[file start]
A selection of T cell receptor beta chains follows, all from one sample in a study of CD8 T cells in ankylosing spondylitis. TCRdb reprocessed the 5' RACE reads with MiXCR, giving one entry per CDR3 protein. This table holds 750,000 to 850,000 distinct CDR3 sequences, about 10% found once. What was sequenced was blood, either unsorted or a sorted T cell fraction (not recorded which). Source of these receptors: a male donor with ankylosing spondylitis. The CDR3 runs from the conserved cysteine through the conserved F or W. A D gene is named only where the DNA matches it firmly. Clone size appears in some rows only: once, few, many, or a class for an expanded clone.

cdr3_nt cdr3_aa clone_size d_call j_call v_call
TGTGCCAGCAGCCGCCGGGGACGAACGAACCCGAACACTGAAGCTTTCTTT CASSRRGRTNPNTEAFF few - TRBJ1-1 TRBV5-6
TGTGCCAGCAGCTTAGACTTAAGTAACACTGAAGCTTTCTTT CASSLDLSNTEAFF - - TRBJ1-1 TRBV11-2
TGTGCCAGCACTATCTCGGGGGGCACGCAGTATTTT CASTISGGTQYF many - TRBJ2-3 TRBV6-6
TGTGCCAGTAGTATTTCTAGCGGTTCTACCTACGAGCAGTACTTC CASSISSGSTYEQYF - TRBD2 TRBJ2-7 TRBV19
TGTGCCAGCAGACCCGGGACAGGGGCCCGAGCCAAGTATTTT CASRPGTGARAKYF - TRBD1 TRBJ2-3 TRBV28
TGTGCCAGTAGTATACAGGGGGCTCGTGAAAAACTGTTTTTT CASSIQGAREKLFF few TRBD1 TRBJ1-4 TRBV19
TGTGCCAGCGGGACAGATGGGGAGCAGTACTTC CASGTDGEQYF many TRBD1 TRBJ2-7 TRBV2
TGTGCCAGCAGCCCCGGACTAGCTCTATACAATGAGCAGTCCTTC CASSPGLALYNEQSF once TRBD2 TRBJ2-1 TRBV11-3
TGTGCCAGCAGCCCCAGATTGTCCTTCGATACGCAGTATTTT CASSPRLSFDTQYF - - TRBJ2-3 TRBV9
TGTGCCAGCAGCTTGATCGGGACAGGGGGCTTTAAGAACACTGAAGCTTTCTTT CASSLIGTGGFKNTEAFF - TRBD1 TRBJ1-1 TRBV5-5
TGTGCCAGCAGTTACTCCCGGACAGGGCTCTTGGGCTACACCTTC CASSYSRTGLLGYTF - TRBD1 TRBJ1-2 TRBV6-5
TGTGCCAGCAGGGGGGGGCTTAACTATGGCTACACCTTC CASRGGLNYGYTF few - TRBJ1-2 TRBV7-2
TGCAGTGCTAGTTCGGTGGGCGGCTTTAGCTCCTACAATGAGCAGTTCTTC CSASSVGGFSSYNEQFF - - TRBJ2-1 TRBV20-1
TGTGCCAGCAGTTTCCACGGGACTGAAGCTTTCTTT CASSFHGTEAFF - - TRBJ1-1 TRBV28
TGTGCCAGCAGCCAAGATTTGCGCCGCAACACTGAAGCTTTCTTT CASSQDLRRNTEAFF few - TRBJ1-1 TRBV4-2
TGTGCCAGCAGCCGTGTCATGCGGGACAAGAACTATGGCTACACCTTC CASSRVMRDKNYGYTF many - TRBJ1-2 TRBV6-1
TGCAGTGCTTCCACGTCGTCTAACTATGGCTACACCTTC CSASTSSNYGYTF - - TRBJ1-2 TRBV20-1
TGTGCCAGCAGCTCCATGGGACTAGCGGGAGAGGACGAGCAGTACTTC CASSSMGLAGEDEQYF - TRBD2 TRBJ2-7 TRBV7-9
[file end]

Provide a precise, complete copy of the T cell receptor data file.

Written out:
A selection of T cell receptor beta chains follows, all from one sample in a study of CD8 T cells in ankylosing spondylitis. TCRdb reprocessed the 5' RACE reads with MiXCR, giving one entry per CDR3 protein. This table holds 750,000 to 850,000 distinct CDR3 sequences, about 10% found once. What was sequenced was blood, either unsorted or a sorted T cell fraction (not recorded which). Source of these receptors: a male donor with ankylosing spondylitis. The CDR3 runs from the conserved cysteine through the conserved F or W. A D gene is named only where the DNA matches it firmly. Clone size appears in some rows only: once, few, many, or a class for an expanded clone.

cdr3_nt cdr3_aa clone_size d_call j_call v_call
TGTGCCAGCAGCCGCCGGGGACGAACGAACCCGAACACTGAAGCTTTCTTT CASSRRGRTNPNTEAFF few - TRBJ1-1 TRBV5-6
TGTGCCAGCAGCTTAGACTTAAGTAACACTGAAGCTTTCTTT CASSLDLSNTEAFF - - TRBJ1-1 TRBV11-2
TGTGCCAGCACTATCTCGGGGGGCACGCAGTATTTT CASTISGGTQYF many - TRBJ2-3 TRBV6-6
TGTGCCAGTAGTATTTCTAGCGGTTCTACCTACGAGCAGTACTTC CASSISSGSTYEQYF - TRBD2 TRBJ2-7 TRBV19
TGTGCCAGCAGACCCGGGACAGGGGCCCGAGCCAAGTATTTT CASRPGTGARAKYF - TRBD1 TRBJ2-3 TRBV28
TGTGCCAGTAGTATACAGGGGGCTCGTGAAAAACTGTTTTTT CASSIQGAREKLFF few TRBD1 TRBJ1-4 TRBV19
TGTGCCAGCGGGACAGATGGGGAGCAGTACTTC CASGTDGEQYF many TRBD1 TRBJ2-7 TRBV2
TGTGCCAGCAGCCCCGGACTAGCTCTATACAATGAGCAGTCCTTC CASSPGLALYNEQSF once TRBD2 TRBJ2-1 TRBV11-3
TGTGCCAGCAGCCCCAGATTGTCCTTCGATACGCAGTATTTT CASSPRLSFDTQYF - - TRBJ2-3 TRBV9
TGTGCCAGCAGCTTGATCGGGACAGGGGGCTTTAAGAACACTGAAGCTTTCTTT CASSLIGTGGFKNTEAFF - TRBD1 TRBJ1-1 TRBV5-5
TGTGCCAGCAGTTACTCCCGGACAGGGCTCTTGGGCTACACCTTC CASSYSRTGLLGYTF - TRBD1 TRBJ1-2 TRBV6-5
TGTGCCAGCAGGGGGGGGCTTAACTATGGCTACACCTTC CASRGGLNYGYTF few - TRBJ1-2 TRBV7-2
TGCAGTGCTAGTTCGGTGGGCGGCTTTAGCTCCTACAATGAGCAGTTCTTC CSASSVGGFSSYNEQFF - - TRBJ2-1 TRBV20-1
TGTGCCAGCAGTTTCCACGGGACTGAAGCTTTCTTT CASSFHGTEAFF - - TRBJ1-1 TRBV28
TGTGCCAGCAGCCAAGATTTGCGCCGCAACACTGAAGCTTTCTTT CASSQDLRRNTEAFF few - TRBJ1-1 TRBV4-2
TGTGCCAGCAGCCGTGTCATGCGGGACAAGAACTATGGCTACACCTTC CASSRVMRDKNYGYTF many - TRBJ1-2 TRBV6-1
TGCAGTGCTTCCACGTCGTCTAACTATGGCTACACCTTC CSASTSSNYGYTF - - TRBJ1-2 TRBV20-1
TGTGCCAGCAGCTCCATGGGACTAGCGGGAGAGGACGAGCAGTACTTC CASSSMGLAGEDEQYF - TRBD2 TRBJ2-7 TRBV7-9